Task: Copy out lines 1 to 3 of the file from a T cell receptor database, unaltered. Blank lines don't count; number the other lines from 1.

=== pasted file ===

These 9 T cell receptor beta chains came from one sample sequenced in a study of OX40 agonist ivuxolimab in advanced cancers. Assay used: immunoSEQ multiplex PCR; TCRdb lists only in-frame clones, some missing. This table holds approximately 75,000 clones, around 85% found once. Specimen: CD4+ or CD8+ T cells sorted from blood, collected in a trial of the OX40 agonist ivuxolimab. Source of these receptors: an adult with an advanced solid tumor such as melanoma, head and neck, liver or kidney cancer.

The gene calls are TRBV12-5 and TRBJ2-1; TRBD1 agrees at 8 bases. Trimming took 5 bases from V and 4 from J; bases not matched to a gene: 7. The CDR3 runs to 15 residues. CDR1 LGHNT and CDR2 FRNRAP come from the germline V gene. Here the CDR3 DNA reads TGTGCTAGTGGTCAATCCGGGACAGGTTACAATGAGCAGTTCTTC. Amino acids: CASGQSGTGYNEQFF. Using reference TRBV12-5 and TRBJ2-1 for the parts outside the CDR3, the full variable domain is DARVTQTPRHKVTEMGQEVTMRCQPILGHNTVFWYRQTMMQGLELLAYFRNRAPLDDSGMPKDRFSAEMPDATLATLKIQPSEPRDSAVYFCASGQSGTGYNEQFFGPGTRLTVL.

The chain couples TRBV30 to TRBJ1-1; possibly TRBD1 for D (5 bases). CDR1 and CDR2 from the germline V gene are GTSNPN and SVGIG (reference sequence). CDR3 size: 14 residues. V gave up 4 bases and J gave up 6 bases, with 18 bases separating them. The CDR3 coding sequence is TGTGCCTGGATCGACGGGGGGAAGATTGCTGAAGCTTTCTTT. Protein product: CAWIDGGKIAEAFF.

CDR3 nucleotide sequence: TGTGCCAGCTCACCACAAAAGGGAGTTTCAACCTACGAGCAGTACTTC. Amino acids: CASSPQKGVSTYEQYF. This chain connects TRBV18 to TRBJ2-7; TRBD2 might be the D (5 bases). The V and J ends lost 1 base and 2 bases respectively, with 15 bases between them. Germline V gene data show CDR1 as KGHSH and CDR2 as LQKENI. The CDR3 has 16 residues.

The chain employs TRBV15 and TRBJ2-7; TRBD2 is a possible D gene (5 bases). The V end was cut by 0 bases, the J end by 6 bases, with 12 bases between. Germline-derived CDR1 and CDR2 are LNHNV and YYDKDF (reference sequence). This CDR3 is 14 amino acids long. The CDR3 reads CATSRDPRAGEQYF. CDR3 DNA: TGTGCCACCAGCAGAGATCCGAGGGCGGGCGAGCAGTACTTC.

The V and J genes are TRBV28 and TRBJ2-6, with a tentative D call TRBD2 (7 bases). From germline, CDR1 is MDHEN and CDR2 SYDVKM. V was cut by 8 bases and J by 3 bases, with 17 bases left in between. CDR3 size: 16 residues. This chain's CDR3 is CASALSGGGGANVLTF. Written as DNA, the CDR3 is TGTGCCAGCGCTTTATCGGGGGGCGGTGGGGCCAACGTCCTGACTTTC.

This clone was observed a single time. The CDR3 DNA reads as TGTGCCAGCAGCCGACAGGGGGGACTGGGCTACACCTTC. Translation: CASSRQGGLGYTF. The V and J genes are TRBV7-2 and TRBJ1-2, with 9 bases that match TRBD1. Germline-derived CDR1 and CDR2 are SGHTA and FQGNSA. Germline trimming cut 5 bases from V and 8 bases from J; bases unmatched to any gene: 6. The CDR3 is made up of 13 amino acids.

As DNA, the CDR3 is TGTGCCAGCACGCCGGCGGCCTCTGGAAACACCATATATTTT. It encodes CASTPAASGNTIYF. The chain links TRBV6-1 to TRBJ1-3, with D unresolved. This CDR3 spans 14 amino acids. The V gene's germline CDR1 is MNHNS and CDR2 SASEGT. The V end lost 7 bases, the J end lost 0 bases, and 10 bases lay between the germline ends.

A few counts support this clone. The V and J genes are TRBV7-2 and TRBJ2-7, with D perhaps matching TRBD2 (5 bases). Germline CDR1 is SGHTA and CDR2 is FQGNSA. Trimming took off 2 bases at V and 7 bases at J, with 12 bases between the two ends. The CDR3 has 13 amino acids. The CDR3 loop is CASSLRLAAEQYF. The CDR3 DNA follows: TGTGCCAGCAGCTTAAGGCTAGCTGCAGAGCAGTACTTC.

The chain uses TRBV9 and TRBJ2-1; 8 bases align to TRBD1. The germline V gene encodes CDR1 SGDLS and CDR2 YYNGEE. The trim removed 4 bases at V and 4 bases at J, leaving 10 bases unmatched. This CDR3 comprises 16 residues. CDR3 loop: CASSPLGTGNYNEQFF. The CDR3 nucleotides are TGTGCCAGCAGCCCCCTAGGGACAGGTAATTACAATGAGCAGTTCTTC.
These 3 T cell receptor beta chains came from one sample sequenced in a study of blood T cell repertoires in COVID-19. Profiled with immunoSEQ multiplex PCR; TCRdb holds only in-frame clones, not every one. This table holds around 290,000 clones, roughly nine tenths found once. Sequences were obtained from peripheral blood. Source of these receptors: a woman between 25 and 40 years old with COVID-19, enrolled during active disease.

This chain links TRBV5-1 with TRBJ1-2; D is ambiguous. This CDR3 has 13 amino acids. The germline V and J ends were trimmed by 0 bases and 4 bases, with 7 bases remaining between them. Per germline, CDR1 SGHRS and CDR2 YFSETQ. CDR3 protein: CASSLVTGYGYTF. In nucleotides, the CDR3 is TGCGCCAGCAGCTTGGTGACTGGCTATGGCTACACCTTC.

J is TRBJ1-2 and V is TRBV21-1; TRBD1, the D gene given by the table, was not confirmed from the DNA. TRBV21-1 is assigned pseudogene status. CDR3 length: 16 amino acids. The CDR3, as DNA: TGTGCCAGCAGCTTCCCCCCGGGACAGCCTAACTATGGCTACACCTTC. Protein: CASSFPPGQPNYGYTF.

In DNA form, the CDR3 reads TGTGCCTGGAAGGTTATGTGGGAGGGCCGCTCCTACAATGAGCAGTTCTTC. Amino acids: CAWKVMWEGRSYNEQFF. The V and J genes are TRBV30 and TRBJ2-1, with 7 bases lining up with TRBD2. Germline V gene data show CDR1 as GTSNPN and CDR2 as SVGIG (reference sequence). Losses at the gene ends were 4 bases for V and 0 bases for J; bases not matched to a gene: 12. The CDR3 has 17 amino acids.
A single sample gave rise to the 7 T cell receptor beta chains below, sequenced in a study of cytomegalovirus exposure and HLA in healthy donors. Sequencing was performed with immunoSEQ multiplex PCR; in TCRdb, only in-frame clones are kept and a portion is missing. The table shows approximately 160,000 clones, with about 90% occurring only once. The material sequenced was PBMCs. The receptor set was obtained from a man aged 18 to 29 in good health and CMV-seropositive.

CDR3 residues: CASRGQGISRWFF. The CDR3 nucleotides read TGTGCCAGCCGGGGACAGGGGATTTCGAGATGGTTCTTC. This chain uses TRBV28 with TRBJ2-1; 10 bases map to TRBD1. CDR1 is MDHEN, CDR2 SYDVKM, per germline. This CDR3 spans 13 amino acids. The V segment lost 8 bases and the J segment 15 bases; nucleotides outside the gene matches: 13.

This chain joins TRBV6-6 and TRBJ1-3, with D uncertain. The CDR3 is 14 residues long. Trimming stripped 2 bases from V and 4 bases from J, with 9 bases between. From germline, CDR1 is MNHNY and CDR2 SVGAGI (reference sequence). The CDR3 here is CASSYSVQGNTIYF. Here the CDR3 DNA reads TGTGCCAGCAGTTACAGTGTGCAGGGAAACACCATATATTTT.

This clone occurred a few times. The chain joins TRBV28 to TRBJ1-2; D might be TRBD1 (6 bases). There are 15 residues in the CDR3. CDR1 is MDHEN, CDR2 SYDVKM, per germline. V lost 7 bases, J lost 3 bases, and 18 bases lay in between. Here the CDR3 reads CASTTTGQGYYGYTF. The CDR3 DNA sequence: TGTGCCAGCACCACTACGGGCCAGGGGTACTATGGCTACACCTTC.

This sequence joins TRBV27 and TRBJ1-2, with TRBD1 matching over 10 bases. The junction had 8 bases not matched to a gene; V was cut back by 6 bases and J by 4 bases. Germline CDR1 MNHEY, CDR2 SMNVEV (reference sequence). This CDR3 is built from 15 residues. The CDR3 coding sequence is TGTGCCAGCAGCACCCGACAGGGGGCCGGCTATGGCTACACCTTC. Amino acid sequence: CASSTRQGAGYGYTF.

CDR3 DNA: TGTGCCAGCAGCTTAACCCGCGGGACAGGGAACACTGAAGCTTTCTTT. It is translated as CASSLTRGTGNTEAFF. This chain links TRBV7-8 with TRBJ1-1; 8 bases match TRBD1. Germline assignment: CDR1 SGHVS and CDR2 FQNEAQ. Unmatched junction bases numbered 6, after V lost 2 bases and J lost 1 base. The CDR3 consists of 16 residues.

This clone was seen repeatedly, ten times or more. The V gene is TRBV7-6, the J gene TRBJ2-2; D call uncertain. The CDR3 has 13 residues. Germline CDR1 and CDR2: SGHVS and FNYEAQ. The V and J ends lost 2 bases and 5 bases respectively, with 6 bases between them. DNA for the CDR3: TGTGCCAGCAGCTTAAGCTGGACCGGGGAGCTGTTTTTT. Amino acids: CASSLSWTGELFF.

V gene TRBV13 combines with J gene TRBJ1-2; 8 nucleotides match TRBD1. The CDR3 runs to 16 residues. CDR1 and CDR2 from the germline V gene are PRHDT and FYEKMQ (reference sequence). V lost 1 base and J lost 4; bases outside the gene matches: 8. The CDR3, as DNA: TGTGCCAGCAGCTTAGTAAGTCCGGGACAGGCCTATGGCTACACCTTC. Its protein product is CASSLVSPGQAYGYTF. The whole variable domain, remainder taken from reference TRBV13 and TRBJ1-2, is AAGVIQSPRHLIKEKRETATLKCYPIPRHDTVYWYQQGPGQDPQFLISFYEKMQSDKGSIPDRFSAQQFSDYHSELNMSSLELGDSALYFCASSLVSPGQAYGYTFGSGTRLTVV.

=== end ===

These 9 T cell receptor beta chains came from one sample sequenced in a study of OX40 agonist ivuxolimab in advanced cancers. Assay used: immunoSEQ multiplex PCR; TCRdb lists only in-frame clones, some missing. This table holds approximately 75,000 clones, around 85% found once. Specimen: CD4+ or CD8+ T cells sorted from blood, collected in a trial of the OX40 agonist ivuxolimab. Source of these receptors: an adult with an advanced solid tumor such as melanoma, head and neck, liver or kidney cancer.

The gene calls are TRBV12-5 and TRBJ2-1; TRBD1 agrees at 8 bases. Trimming took 5 bases from V and 4 from J; bases not matched to a gene: 7. The CDR3 runs to 15 residues. CDR1 LGHNT and CDR2 FRNRAP come from the germline V gene. Here the CDR3 DNA reads TGTGCTAGTGGTCAATCCGGGACAGGTTACAATGAGCAGTTCTTC. Amino acids: CASGQSGTGYNEQFF. Using reference TRBV12-5 and TRBJ2-1 for the parts outside the CDR3, the full variable domain is DARVTQTPRHKVTEMGQEVTMRCQPILGHNTVFWYRQTMMQGLELLAYFRNRAPLDDSGMPKDRFSAEMPDATLATLKIQPSEPRDSAVYFCASGQSGTGYNEQFFGPGTRLTVL.

The chain couples TRBV30 to TRBJ1-1; possibly TRBD1 for D (5 bases). CDR1 and CDR2 from the germline V gene are GTSNPN and SVGIG (reference sequence). CDR3 size: 14 residues. V gave up 4 bases and J gave up 6 bases, with 18 bases separating them. The CDR3 coding sequence is TGTGCCTGGATCGACGGGGGGAAGATTGCTGAAGCTTTCTTT. Protein product: CAWIDGGKIAEAFF.